The word “hepatitis” refers to inflammation of the liver, and can have several causes, including heavy alcohol use, exposure to toxins, or a bacterial or viral infection. There are three different types of viral infections: hepatitis A, hepatitis B and hepatitis C, which are caused by different viruses, and have different methods of transmission. Among this family of viruses, hepatitis C is the most dangerous, and is spread through contact with the blood of an infected person. A hepatitis C infection can last a lifetime, and can cause serious damage to the liver, ultimately resulting in cirrhosis (scarring) or even liver cancer. Hepatitis C kills about 700,000 people globally each year.
It is understandable, therefore, that the announcement of the release of an antiviral drug marketed as a “miracle” cure for hep C was received with great joy by many. However, a damning new study by the Cochrane Collaboration in Copenhagen, Denmark, has found that this $40,000 “miracle” cure might not be quite so miraculous, after all.
Though the astronomical price tag might have been out of the reach of many, there were lots of other patients who were more than happy to pay to avoid the death sentence so often attached to a hep C diagnosis.
These direct-acting antiviral drugs (DAAs) promise to completely clear the virus from the blood within 12 weeks, and it would seem that they do successfully fulfill this specific obligation.
In assessing all the DAA drug company trials, however, the Danish researchers determined that while clearing the virus from the blood, there is no evidence that these treatments actually fully remove hep C from the body. Their concern is that the virus may continue to linger elsewhere in the body, and in the sickest, stage 3 or 4 patients, could return and cause end stage liver disease.
The researchers also noted that according to the 138 clinical trials reviewed, there were few deaths in either the placebo group or among those actually taking the DAAs.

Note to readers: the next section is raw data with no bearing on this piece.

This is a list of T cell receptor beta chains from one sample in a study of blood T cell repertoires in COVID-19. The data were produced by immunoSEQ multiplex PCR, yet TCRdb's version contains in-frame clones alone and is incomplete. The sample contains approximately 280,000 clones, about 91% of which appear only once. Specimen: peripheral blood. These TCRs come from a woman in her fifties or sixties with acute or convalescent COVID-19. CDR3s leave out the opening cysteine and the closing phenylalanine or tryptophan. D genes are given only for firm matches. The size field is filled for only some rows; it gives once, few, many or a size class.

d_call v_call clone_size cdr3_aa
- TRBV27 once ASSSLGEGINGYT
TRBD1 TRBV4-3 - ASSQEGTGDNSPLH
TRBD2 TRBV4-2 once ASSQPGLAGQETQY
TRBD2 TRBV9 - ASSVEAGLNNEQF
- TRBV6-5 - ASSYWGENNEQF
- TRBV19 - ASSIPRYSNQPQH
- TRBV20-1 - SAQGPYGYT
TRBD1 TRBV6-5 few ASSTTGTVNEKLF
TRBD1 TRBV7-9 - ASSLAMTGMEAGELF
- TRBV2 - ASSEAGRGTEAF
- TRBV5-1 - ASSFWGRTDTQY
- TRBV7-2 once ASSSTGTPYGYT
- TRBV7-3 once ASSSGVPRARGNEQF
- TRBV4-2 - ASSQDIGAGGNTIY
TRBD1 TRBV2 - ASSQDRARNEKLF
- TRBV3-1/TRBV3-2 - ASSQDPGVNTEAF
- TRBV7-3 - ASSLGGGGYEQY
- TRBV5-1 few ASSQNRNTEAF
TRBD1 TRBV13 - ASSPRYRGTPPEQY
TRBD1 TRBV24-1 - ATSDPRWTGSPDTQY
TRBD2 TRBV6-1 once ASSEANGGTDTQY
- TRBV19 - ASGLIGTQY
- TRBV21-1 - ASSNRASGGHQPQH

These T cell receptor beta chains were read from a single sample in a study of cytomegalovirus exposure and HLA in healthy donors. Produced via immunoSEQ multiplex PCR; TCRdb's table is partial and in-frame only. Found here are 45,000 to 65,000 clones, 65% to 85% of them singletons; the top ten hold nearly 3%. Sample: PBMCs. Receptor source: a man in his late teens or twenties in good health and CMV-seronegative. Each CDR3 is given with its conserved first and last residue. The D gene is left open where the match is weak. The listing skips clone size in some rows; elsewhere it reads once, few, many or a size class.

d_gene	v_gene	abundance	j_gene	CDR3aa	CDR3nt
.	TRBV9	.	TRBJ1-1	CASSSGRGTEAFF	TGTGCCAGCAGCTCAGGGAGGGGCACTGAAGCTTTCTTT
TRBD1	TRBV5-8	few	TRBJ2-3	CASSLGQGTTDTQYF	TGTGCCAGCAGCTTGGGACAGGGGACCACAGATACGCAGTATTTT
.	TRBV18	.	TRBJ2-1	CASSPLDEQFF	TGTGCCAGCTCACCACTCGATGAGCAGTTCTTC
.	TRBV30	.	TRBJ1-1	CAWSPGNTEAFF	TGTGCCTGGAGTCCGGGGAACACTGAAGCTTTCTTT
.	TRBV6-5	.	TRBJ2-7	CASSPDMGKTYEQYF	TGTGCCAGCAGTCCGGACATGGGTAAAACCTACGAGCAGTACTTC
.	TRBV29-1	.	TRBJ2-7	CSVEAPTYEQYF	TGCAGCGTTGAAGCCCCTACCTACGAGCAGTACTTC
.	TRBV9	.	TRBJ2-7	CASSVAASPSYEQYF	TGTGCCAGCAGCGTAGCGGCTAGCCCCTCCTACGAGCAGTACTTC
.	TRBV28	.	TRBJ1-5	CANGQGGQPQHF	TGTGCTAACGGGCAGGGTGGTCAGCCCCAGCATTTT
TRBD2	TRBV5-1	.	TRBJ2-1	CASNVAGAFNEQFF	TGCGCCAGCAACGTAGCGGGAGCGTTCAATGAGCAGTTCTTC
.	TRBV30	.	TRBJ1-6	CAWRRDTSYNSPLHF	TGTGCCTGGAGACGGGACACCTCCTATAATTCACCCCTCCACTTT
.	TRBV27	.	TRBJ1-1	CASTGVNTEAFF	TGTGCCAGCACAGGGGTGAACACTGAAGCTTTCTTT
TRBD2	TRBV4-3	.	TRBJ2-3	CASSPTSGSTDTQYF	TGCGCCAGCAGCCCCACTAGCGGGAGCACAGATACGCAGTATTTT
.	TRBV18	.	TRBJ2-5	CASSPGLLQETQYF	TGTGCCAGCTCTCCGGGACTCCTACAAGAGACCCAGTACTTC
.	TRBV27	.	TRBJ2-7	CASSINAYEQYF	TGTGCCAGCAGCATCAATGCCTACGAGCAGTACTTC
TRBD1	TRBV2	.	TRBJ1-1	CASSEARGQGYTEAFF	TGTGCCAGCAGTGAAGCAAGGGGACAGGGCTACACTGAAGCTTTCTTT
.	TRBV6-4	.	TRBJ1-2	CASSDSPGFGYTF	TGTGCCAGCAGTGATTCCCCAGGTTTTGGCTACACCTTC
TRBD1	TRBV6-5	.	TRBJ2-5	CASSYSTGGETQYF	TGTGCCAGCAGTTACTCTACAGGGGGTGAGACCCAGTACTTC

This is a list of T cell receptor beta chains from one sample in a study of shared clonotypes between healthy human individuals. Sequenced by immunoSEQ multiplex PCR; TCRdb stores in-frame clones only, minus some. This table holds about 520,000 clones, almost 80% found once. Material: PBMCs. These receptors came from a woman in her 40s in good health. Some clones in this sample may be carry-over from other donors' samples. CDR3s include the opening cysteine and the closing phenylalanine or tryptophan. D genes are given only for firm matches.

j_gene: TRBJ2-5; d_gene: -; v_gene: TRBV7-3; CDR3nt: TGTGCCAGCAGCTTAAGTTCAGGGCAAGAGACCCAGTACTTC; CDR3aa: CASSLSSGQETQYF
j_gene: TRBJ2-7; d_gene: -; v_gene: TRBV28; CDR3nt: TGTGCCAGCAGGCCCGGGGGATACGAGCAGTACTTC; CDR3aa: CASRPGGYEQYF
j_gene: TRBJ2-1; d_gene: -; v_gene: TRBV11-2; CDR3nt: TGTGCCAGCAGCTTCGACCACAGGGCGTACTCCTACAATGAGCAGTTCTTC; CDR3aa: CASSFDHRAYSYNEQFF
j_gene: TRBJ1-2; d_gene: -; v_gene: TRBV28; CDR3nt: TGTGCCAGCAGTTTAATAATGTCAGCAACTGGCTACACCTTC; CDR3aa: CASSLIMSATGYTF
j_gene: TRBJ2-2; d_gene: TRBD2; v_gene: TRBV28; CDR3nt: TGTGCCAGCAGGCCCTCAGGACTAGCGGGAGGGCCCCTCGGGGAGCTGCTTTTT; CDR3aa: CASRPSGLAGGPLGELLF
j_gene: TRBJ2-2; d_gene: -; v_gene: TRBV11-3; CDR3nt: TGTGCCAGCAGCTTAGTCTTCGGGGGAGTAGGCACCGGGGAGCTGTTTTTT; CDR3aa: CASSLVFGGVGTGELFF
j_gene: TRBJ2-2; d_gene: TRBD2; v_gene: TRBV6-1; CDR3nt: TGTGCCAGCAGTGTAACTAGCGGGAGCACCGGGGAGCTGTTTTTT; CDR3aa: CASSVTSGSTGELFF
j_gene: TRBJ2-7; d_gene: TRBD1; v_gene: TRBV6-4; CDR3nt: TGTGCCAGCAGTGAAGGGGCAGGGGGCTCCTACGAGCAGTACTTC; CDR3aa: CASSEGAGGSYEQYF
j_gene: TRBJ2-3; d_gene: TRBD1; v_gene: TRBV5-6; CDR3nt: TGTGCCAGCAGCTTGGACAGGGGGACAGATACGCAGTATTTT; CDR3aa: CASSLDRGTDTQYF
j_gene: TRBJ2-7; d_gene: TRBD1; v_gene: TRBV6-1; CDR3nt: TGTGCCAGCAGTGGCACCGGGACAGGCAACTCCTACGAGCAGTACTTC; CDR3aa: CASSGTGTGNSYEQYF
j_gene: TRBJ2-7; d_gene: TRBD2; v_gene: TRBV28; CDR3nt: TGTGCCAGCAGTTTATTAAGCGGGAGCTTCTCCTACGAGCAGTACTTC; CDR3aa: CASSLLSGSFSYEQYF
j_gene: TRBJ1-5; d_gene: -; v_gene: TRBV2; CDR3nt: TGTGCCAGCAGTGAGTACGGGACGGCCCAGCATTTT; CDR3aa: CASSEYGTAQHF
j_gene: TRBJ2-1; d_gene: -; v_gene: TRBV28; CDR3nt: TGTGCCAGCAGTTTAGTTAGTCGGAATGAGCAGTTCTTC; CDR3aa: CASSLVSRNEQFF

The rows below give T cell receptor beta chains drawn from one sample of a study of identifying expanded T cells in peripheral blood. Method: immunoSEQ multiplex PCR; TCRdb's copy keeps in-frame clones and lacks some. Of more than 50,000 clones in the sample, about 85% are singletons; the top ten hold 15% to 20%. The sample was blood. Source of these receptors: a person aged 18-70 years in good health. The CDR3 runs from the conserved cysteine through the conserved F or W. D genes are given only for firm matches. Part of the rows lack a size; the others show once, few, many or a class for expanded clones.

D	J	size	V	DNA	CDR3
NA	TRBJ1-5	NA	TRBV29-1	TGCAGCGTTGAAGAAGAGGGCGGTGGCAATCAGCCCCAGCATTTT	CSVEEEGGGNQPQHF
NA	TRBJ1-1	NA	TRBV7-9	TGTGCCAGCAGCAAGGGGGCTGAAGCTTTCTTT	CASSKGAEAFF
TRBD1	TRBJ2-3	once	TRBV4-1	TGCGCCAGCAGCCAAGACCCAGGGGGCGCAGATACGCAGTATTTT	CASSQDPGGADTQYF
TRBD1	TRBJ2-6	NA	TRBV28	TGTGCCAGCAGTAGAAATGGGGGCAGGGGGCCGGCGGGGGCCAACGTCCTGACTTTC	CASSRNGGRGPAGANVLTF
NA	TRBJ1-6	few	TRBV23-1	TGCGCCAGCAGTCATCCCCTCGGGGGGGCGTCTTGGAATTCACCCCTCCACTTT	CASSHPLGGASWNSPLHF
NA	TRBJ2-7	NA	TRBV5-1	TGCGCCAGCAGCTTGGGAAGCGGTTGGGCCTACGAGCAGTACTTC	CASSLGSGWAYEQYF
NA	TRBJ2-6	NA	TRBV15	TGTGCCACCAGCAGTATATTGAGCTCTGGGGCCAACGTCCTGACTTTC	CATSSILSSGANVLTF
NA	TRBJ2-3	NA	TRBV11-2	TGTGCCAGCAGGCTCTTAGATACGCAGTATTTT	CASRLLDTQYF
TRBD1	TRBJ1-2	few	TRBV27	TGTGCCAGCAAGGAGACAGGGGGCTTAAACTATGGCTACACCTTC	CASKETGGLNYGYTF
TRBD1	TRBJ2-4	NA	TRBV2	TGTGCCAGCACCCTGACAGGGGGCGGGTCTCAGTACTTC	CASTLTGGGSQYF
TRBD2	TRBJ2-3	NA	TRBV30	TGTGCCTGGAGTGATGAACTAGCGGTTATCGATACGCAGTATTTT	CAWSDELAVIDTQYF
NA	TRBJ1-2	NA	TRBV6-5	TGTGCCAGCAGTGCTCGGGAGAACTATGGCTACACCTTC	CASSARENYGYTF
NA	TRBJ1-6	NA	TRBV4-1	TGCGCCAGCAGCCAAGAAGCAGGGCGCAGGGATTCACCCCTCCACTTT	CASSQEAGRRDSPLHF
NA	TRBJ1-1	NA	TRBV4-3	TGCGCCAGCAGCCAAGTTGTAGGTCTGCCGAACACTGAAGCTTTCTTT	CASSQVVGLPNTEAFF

Since all the trials were conducted under funding from the drug companies themselves, the study authors also expressed concerns about the “high risk of bias.”
“It is never possible to show that something does not work, but there is no evidence [that they do],” said Janus Christian Jakobsen, chief physician at a clinical trial unit in Copenhagen and the deputy coordinating editor of the Cochrane Hepato-Biliary Group. “Our results indicate [the drugs] may have no clinical effect.”
The authors concluded that with the lack of evidence that these drugs even work, as well as the potential that they might harm people, healthcare providers should think carefully before administering DAAs for the treatment of chronic hepatitis C.
Of course, the pharmaceutical companies are refusing to accept the results of the report.
AbbVie, one of these manufacturers, doggedly insists that both “controlled trials and real world experience” contradict the findings of the report.
“A cure in [hepatitis C] is defined as undetectable virus in the blood 12 weeks after completing treatment and, in the U.K., fewer than 1% of people treated with AbbVie’s therapy did not achieve this,” a company representative told The Guardian.
While a 2015 report by Public Health England pointed to an 8 percent decrease in end-stage liver disease, along with a decrease in liver transplants after the introduction of DAAs, the Cochrane researchers are adamant that there is no evidence proving their efficacy. [Related: Natural bioflavonoids kill the hepatitis C virus.]
The jaw-dropping price tag of these drugs has also caused immense concern worldwide. The World Health Organization (WHO) warned in 2016 that no country in the world could afford to treat all its hep C patients with such expensive drugs. Of course, their pleas fell on deaf ears. Big Pharma is happy as long as it’s making a profit, no matter who gets hurt along the way.
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